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Vol. 53. Issue 3.
Pages 91-92 (March 2017)
Vol. 53. Issue 3.
Pages 91-92 (March 2017)
Editorial
DOI: 10.1016/j.arbr.2016.11.034
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COPD: The Hunt for the Right Classification
EPOC: en busca de la clasificación ideal
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Francisco Ortega Ruiz
Corresponding author
, Eduardo Márquez Martín, José Luis López-Campos
Unidad Médico-Quirúrgica de Enfermedades Respiratorias, Hospital Universitario Virgen del Rocío/Universidad de Sevilla, Centro de Investigación Biomédica en Red de Enfermedades Respiratorias (CIBERES), Instituto de Salud Carlos III, Madrid, Spain
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It is becoming clear that chronic obstructive pulmonary disease (COPD) is a multidimensional entity, and for this reason limiting its evaluation to functional changes does not address the full complexity of the disease. This realization has given rise to various proposals for classification that combine different parameters or “outcomes” in an attempt to qualify and/or quantify the degree of involvement and to assist in clinical decision-making.1

The task of classification involves grouping elements of information according to common attributes or properties. Defining a classification system, therefore, involves deciding, on the one hand, on which attributes the elements of the groups should be based, and on the other, how these attributes should be organized. With a good classification system, it should be possible to make an accurate qualitative identification of the patient and quantitatively assess their disease in order to adopt the most individualized therapeutic approach possible. It should have adequate predictive capacity and prognostic value, and it must be fast, practical and easy to use, and reduce the need for additional tests to a minimum.

Publication of the Global Strategy for the Diagnosis, Management, and Prevention of COPD (GOLD) guidelines, particularly the version which appeared in 2011, represented a significant change in the COPD diagnostic approach, clinical evaluation, and therapeutic strategy.2 One of the main changes of the GOLD 2011 guidelines was to propose a multidimensional clinical assessment of the patient that went beyond the single-dimension approach of previous editions, which were based primarily on spirometric findings. Under the new system, 2 variables – severity of airflow limitation and frequency of exacerbations – are used to evaluate both the impact of symptoms on the patient's state of health and the risk of future adverse events.3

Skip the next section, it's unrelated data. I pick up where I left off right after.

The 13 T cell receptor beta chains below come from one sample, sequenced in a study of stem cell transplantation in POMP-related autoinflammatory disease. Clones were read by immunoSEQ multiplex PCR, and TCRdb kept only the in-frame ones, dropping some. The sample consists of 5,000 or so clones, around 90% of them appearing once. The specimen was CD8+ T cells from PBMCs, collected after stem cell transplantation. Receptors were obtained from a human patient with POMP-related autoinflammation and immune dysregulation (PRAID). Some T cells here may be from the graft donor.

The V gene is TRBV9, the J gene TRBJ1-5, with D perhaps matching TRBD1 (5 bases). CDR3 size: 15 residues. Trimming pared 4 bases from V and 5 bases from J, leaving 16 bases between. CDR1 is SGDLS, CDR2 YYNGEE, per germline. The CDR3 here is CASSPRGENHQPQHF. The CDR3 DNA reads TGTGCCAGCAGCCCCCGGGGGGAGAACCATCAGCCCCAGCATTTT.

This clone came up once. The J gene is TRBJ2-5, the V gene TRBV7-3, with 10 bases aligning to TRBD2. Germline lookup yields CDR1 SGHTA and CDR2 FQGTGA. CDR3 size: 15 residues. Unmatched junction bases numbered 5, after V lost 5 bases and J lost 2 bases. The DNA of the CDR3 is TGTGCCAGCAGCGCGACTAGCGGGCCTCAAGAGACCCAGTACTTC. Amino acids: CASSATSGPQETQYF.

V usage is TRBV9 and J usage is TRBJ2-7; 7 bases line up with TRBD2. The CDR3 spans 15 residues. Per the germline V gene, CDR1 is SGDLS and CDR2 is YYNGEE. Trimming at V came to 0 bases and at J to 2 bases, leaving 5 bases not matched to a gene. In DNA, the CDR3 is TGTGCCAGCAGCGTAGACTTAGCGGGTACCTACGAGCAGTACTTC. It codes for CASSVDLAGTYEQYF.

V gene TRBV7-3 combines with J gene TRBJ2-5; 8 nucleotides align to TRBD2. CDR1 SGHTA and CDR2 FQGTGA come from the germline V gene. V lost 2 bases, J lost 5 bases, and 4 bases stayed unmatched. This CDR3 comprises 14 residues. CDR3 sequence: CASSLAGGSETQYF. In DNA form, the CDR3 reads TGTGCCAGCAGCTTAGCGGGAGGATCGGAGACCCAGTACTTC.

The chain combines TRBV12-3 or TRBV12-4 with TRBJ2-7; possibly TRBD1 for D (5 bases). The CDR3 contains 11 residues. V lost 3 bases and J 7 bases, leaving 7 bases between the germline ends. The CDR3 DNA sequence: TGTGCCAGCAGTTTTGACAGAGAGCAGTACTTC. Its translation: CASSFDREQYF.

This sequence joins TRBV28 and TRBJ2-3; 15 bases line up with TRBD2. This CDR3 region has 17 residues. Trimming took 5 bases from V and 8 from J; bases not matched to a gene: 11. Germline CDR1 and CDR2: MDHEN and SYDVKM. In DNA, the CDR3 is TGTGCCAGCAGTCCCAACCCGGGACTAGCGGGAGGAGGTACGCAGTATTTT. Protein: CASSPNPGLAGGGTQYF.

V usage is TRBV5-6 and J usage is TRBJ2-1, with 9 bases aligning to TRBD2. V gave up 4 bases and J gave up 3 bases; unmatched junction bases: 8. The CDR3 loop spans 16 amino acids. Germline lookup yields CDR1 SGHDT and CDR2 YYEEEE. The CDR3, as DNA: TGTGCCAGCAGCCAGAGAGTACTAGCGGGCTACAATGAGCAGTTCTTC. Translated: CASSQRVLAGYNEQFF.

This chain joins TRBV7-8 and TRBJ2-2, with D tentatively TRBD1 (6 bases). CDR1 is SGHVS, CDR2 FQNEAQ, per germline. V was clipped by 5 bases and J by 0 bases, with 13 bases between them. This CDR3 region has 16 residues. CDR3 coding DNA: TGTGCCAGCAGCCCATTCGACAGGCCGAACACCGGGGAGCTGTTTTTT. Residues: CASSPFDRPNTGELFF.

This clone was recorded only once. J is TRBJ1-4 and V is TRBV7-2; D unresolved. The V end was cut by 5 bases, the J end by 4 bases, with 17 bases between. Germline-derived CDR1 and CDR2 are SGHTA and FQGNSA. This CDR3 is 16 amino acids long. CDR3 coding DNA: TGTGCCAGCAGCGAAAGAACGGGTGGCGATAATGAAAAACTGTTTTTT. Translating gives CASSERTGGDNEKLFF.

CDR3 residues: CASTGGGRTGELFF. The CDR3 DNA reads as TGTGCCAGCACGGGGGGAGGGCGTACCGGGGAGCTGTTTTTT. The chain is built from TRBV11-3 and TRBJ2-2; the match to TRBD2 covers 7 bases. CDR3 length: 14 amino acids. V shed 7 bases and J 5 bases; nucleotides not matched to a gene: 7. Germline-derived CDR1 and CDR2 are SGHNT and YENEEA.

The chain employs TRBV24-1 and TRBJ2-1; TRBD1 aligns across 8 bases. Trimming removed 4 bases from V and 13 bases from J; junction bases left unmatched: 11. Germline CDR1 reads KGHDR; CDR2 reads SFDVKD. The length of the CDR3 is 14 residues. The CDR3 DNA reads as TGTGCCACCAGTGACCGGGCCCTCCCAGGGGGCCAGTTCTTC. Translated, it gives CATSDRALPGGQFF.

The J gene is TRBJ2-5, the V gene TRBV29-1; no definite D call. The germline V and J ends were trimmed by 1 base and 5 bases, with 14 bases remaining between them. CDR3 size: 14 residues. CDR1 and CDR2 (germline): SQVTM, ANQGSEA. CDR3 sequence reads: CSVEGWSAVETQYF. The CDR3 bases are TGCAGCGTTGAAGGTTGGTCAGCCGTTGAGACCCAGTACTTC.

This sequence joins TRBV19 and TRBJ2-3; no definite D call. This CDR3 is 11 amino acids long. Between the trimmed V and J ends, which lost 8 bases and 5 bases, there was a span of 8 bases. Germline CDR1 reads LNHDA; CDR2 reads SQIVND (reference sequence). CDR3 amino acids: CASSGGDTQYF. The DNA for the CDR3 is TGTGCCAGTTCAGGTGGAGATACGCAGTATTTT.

Nevertheless, studies pointing out contradictions began to appear soon after publication of the new stratification system. Compared to previous classifications, the new GOLD system revealed an irregular distribution of patients. Of course, results depend on the study population, but even so, the new GOLD tended to polarize patients, with shifts towards groups A and D.4–8 These results are confirmed in the paper published in this edition of Archivos de Bronconeumología.9 In the PUMA study, the authors compared the prevalence and distribution of COPD stages defined by the GOLD recommendations with those of the Latin American Thorax Association (ALAT)10 in a primary care population. Using the latter system, patient distribution is bell-shaped, and a larger number of patients fall in the intermediate or “moderate” areas, while with the GOLD criteria, the distribution is U-shaped, with clusters of patients at the extremes.

It is logical that discrepancies will be found when comparing 2 different systems. Lack of standardization in the distribution of severity between 2 classifications is mainly due to different cut-off points, and highlighting the limited concordance between the 2 does not imply the superiority of one system over another.